It might happen when you are getting ready to entertain at home for a whole host of guests, when you’re having family over for the holidays, or simply enjoying a romantic night in for two.
It might happen during the day or dead of night, in the city or out in the country, in all climates and conditions. but the big question surrounding termite infestations isn’t that they can happen, but if they must – especially if you have a mulch pile.
Are these piles really the termite attracting nuisances they’re sometimes claimed to be? Does that mean getting rid of one means getting rid of the other?
Actually, it’s a lot more complicated than that. While there are elements of mulch that can attract termites, your risk can vary wildly depending on the type of mulch you use, how you use it, and other factors.
Thankfully, managed properly, you can have a mulch pile without being eaten out of house and home by unwanted wood-eating guests.
Termites and Mulch
There are several reasons why we usually associate mulch with a risk of termites, and why the latter can indeed like the former so much.
First and most obviously, termites eat wood, which would seem to make mulch with wood chippings a veritable buffet.
This isn’t always the case, and as we’ll see in a second it isn’t nearly as problematic as it might seem at first, but in cases where mulch piles become termite magnets, this is usually the first big red flag for why things can and, if left unchecked, will go wrong.
Then there’s the fact that termites tend to like dark areas. The inside of a mulch pile can suit that nicely. The same holds true for moisture.
Put those three together and create a space that’s dark, damp, and filled with drywood, and you have the perfect recipe for attracting termites.
That said, the real issue with mulch isn’t necessarily that termites will eat it but use it as a starting point to establish their colony. This can be especially true if the mulch in question is especially moist or there are already a bunch of insects near the mulch.
1 – Termite Resistant Mulch
Thankfully, not all mulch attracts termites equally. Different types of mulch are made from different ingredients, some of which won’t be of interest to or may even help repel termites.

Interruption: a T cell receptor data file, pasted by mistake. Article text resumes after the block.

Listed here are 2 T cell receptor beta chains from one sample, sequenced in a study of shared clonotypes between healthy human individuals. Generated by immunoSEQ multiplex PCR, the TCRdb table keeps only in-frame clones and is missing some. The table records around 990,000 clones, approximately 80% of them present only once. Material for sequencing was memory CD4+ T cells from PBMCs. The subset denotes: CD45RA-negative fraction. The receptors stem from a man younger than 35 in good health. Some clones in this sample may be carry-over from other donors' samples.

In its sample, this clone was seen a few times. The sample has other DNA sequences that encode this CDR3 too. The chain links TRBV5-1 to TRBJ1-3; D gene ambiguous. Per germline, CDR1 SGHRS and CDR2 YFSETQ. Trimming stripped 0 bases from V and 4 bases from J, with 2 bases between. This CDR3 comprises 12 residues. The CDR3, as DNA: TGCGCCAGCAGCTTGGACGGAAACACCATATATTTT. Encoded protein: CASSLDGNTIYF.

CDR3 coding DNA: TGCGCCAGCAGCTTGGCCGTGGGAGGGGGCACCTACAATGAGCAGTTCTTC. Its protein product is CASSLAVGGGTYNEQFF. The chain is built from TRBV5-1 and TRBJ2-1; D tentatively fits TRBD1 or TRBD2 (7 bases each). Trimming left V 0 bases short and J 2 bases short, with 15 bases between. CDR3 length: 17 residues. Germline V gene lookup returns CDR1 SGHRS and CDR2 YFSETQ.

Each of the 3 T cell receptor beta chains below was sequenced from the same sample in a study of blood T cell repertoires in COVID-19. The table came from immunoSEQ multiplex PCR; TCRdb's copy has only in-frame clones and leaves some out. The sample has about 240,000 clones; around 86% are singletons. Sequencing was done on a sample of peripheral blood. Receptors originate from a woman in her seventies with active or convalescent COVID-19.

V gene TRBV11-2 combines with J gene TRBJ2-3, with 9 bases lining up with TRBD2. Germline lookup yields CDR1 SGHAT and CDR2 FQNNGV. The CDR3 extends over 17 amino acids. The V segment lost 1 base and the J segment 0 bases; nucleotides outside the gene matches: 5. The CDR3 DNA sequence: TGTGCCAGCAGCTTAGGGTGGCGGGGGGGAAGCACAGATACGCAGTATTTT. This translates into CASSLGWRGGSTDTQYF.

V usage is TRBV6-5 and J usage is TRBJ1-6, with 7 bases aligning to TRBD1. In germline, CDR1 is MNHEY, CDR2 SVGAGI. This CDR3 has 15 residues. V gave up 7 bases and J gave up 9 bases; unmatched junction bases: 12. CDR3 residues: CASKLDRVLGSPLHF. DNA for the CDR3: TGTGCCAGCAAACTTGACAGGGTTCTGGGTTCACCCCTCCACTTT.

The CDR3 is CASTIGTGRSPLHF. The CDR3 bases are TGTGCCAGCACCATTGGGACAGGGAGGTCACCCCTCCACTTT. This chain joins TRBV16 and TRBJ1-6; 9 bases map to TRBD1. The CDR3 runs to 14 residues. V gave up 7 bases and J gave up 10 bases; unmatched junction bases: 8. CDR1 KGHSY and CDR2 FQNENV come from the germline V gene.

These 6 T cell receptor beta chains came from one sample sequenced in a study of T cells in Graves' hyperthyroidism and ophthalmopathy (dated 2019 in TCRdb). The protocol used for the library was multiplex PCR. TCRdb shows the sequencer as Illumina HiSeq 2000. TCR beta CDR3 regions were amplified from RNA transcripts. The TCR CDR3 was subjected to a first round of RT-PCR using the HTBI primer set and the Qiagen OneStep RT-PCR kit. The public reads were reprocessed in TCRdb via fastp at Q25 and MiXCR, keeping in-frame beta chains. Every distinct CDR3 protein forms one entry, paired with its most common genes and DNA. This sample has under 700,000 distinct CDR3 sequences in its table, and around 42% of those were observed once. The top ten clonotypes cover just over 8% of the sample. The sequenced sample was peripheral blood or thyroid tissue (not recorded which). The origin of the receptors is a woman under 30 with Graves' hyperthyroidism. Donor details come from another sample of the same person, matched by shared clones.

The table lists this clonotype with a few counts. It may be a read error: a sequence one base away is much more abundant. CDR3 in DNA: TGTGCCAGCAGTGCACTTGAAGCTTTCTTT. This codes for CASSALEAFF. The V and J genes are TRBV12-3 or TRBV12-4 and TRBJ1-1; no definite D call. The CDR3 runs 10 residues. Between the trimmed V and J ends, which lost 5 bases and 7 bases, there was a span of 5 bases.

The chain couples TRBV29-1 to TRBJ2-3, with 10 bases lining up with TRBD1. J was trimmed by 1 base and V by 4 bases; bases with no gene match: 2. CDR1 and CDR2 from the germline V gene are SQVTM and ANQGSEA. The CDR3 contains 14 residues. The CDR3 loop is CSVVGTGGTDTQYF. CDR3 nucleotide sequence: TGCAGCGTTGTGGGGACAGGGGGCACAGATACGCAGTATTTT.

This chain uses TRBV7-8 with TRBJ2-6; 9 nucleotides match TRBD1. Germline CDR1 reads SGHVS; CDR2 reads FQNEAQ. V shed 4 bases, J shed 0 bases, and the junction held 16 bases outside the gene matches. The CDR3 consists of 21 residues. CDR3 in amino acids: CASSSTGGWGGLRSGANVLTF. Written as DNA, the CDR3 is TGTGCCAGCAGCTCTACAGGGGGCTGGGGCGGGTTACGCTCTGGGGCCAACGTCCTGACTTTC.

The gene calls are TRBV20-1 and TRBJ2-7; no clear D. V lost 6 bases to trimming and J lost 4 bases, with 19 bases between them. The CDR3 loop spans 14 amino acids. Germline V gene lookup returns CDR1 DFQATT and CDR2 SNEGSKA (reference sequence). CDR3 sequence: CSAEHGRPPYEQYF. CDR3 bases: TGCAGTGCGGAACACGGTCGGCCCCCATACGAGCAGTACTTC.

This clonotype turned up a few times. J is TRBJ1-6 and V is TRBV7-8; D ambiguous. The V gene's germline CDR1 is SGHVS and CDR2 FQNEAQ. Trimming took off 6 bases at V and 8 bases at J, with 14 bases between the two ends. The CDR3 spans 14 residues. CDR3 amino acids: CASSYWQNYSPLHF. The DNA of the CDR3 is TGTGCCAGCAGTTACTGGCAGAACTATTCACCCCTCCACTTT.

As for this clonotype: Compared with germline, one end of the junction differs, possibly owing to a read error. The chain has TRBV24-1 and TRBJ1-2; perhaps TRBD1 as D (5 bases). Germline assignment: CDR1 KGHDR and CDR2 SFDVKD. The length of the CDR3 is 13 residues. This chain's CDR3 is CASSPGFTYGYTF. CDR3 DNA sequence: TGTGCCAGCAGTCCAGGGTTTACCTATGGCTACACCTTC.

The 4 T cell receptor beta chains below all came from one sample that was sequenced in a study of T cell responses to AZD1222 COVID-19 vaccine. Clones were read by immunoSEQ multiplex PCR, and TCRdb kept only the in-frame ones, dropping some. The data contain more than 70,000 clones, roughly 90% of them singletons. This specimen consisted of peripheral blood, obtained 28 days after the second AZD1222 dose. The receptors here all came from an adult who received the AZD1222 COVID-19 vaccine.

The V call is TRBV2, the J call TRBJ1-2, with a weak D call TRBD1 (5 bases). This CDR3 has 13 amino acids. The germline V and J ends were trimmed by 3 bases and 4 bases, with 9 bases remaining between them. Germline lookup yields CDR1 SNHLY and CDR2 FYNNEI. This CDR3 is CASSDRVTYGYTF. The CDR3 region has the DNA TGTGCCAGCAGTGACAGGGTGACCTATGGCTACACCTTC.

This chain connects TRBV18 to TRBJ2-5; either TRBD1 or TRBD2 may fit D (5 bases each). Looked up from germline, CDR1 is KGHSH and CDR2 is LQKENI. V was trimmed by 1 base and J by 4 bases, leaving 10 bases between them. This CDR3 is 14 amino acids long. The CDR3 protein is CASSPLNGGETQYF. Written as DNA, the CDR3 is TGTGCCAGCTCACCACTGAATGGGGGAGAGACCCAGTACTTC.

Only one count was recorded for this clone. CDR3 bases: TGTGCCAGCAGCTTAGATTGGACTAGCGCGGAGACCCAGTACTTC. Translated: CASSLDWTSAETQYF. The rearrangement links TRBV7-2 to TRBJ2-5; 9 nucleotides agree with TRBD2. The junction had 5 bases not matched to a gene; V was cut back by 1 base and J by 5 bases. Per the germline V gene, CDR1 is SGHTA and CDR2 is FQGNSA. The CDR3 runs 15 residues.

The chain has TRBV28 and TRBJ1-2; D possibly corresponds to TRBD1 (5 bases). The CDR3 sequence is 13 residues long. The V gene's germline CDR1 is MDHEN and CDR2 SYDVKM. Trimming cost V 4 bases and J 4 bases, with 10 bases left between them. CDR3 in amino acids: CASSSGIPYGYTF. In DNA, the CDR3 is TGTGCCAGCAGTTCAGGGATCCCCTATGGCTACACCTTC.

Cypress sapwood, white birch, and types of pine are more favorable to termites. By contrast, eucalyptus wood, red cypress, California redwood, and wood chips like those are not nutritious for the termites.
With wood chips like these, they will either be uninterested or else be turned off and search for more nutritious wood.
By putting out wood chips like this and making sure that there are not any other nutritious wood sources for the termites, you’ll likely starve the termites into seeking out a new colony.
This is the essence of laying out good, termite resistant mulch. Clay and other materials can also be included in the mulch, as these are likewise not nutritious or easy for the termites to use for their colonies.
2 – Use Mulch the Right Way
Another key step to making sure that you do not have to deal with termites for too long is to make sure that you’re using your mulch properly.
There are several things to consider when putting down mulch so as to ensure that it does not attract termites, not the least of which being the location.
You want to make sure that your mulch is confined to your yard and does not spill over into areas where wooden aspects of your home are common. Make sure it is kept far away from your doors and walls.
Ideally, mulch should be kept at least six inches away from the foundation of your home to help mitigate this danger.
In addition, you’ll want to consider using materials such as gravel, which termites cannot eat. This is often best placed in the spaces between your flower beds and similar gardening areas.
3 – Careful with Your Watering
As mentioned above, moisture is one of the biggest attractions for termites. You thus want to make sure to mitigate this as much as possible.
You naturally need to water your yard and garden, but you can place a barren, unwatered strip around your fertile soil.
This is another good example of where your gravel should ideally be. Placing gravel or other nonorganic dry material between gardening areas and between the plots and your home can help keep termites far away from termite invasions that might endanger your property via your mulch.
You should thus likewise be careful about watering both your home as well as the mulch. Try not to leave any standing water in the mulch.
Let your mulch aerate often enough that it dries out and does not become the damp, dank haven for termites that they might otherwise be.
4 – Natural Juices and Oils
If you are of an organic and DIY mind, you might want to consider looking into oils and juices as a natural pesticide.
For example, spritzing citrus around your mulch and other problem sites can help ward off termites.
5 – Be Vigilant
The most important thing you can do to make sure that your mulch doesn’t become a haven for termites is to simply be vigilant and stay on the lookout for them. All it takes is a few termites to help set up a colony.
It is therefore important that you not become lax in your efforts to defend your mulch as well as your property from a termite invasion.
If you spray natural pesticides, for example, make sure you do so regularly. Make sure the mulch doesn’t become a puddle or slew of standing water.
Take care to use wood chips that are not good for termites, and pay attention to how close your mulch is to your home.
By following these simple steps, you can take great strides toward making sure that your mulch, as well as your property, remains termite-free.
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